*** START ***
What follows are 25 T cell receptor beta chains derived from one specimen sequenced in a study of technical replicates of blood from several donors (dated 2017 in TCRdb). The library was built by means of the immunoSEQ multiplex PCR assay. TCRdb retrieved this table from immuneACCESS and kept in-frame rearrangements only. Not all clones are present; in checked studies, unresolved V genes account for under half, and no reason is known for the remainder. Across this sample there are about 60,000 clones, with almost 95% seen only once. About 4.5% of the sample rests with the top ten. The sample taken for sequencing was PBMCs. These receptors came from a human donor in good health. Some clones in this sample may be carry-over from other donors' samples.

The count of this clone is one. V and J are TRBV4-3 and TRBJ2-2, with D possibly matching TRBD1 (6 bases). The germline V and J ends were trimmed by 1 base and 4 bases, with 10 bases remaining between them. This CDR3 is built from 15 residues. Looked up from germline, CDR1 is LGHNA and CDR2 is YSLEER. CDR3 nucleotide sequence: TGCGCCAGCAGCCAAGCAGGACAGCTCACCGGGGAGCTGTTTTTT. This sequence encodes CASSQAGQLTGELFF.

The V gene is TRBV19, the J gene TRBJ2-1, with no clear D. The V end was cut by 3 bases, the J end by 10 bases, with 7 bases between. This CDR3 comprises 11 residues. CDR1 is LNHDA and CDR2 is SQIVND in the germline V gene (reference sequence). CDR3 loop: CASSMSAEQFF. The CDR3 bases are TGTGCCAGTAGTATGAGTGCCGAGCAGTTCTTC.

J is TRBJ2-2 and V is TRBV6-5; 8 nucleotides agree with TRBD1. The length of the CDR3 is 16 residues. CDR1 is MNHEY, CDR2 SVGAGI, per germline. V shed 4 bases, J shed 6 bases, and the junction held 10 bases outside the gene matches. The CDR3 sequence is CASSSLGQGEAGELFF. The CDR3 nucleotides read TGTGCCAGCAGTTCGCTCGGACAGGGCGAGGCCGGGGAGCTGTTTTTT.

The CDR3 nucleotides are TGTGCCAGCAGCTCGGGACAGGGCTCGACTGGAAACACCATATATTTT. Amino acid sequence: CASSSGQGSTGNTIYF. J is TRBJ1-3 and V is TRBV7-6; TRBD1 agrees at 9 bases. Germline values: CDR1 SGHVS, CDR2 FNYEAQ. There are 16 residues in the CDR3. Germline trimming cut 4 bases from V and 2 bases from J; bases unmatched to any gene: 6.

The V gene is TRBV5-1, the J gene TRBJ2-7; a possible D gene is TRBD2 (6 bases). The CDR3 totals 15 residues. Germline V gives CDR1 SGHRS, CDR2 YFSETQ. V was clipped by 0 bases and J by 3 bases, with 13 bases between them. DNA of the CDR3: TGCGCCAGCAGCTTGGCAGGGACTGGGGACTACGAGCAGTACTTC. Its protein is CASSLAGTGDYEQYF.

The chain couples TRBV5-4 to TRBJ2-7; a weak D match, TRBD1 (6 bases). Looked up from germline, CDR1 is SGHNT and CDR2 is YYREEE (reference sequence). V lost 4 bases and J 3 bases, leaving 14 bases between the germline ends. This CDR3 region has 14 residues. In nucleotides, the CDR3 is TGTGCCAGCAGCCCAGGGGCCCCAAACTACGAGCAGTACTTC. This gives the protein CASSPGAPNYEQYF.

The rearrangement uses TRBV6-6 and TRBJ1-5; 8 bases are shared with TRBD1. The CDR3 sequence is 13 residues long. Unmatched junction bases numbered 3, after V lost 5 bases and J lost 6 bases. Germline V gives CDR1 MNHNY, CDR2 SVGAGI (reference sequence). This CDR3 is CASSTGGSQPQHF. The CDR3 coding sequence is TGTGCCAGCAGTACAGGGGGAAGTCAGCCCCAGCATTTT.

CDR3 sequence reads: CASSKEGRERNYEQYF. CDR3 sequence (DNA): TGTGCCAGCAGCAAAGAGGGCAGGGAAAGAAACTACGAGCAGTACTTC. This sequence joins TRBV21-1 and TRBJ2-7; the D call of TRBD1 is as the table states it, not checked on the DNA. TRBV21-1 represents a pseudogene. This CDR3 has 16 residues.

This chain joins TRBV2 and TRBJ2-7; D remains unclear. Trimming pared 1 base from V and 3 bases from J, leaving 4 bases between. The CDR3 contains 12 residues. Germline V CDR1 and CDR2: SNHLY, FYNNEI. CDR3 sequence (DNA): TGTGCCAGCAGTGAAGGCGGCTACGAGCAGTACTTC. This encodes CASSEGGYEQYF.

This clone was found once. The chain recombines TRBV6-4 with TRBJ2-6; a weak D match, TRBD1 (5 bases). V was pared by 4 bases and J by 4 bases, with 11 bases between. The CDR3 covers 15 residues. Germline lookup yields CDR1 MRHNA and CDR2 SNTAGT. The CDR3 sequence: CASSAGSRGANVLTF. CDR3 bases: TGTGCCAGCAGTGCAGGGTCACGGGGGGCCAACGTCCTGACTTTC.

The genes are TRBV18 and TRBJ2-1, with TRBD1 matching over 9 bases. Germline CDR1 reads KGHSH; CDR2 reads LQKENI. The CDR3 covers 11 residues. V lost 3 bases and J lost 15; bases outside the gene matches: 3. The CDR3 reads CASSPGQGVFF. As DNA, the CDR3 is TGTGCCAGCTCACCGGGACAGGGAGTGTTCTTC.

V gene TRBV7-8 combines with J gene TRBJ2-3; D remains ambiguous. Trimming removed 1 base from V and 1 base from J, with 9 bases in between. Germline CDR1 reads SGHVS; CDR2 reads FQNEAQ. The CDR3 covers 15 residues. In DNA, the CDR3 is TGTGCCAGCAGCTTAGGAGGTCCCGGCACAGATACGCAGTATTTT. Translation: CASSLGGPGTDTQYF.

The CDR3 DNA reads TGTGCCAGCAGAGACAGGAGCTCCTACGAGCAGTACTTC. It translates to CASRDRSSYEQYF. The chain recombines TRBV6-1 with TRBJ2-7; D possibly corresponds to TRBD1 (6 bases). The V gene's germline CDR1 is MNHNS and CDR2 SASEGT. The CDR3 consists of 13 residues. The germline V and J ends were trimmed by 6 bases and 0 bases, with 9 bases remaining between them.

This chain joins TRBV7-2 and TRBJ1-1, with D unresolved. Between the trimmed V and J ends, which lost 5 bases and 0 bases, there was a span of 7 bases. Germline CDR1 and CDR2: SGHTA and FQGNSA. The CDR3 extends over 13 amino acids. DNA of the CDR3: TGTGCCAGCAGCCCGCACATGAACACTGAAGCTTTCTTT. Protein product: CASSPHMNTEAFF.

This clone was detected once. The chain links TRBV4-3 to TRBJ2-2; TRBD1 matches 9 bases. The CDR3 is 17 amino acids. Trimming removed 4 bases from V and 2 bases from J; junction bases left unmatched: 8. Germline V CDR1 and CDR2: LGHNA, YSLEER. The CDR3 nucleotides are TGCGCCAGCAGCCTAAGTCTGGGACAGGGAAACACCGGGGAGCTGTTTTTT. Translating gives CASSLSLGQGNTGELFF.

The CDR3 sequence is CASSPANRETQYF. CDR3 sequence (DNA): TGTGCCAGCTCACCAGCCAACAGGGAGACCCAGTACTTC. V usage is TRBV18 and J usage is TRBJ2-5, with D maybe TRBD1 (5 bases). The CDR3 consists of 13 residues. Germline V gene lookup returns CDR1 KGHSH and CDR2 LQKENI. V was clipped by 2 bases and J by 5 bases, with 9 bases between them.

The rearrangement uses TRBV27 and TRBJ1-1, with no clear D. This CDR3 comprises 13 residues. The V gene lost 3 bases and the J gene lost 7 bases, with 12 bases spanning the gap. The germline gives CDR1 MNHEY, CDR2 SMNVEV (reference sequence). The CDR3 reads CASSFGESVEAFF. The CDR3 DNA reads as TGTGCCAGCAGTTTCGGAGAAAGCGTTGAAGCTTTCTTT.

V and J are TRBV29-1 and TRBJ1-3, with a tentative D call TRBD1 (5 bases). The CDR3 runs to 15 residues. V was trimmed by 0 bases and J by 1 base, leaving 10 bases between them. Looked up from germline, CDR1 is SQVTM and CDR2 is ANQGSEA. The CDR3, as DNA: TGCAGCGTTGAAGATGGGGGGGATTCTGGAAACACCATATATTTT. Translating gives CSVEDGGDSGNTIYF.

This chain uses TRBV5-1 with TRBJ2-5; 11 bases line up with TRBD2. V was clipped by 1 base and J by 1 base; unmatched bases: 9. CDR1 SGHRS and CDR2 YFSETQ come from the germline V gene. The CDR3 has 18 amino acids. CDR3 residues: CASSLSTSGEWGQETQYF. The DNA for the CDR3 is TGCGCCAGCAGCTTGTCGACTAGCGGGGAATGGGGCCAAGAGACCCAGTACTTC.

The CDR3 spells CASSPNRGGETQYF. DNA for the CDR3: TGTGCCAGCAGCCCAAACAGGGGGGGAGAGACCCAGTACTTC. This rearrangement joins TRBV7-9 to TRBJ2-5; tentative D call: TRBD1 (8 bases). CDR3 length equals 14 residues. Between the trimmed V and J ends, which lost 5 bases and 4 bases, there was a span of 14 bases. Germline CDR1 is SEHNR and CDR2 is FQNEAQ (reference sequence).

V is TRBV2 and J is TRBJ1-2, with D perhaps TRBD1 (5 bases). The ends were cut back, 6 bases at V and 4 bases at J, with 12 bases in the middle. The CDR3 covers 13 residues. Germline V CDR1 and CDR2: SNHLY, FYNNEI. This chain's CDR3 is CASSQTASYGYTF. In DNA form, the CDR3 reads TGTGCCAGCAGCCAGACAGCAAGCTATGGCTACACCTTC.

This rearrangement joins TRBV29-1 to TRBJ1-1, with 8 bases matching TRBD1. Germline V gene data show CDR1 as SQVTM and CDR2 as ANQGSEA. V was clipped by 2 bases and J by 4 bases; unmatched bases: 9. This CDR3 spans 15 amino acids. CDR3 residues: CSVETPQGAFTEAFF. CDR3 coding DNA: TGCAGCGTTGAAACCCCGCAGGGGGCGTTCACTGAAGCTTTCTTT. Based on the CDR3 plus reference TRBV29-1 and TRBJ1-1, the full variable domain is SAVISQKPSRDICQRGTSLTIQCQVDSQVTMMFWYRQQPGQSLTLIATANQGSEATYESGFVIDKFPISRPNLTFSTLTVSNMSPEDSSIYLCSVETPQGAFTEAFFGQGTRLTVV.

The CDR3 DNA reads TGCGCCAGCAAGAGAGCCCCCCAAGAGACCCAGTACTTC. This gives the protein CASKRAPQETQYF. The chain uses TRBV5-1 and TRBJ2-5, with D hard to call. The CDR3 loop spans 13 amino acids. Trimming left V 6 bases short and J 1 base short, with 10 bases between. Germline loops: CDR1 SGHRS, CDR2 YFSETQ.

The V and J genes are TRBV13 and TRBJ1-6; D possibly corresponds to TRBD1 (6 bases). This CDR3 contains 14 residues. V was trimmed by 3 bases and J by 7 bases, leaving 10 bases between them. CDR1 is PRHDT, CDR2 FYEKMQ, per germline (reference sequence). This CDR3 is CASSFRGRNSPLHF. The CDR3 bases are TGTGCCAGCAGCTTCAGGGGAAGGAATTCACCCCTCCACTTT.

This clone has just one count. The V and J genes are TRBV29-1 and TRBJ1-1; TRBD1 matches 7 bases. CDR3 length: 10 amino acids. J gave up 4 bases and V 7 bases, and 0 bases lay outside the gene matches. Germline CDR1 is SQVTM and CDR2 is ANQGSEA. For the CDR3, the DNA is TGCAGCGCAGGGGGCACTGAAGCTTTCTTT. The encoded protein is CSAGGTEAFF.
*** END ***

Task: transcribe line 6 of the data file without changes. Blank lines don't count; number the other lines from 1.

The V gene is TRBV5-1, the J gene TRBJ2-7; a possible D gene is TRBD2 (6 bases). The CDR3 totals 15 residues. Germline V gives CDR1 SGHRS, CDR2 YFSETQ. V was clipped by 0 bases and J by 3 bases, with 13 bases between them. DNA of the CDR3: TGCGCCAGCAGCTTGGCAGGGACTGGGGACTACGAGCAGTACTTC. Its protein is CASSLAGTGDYEQYF.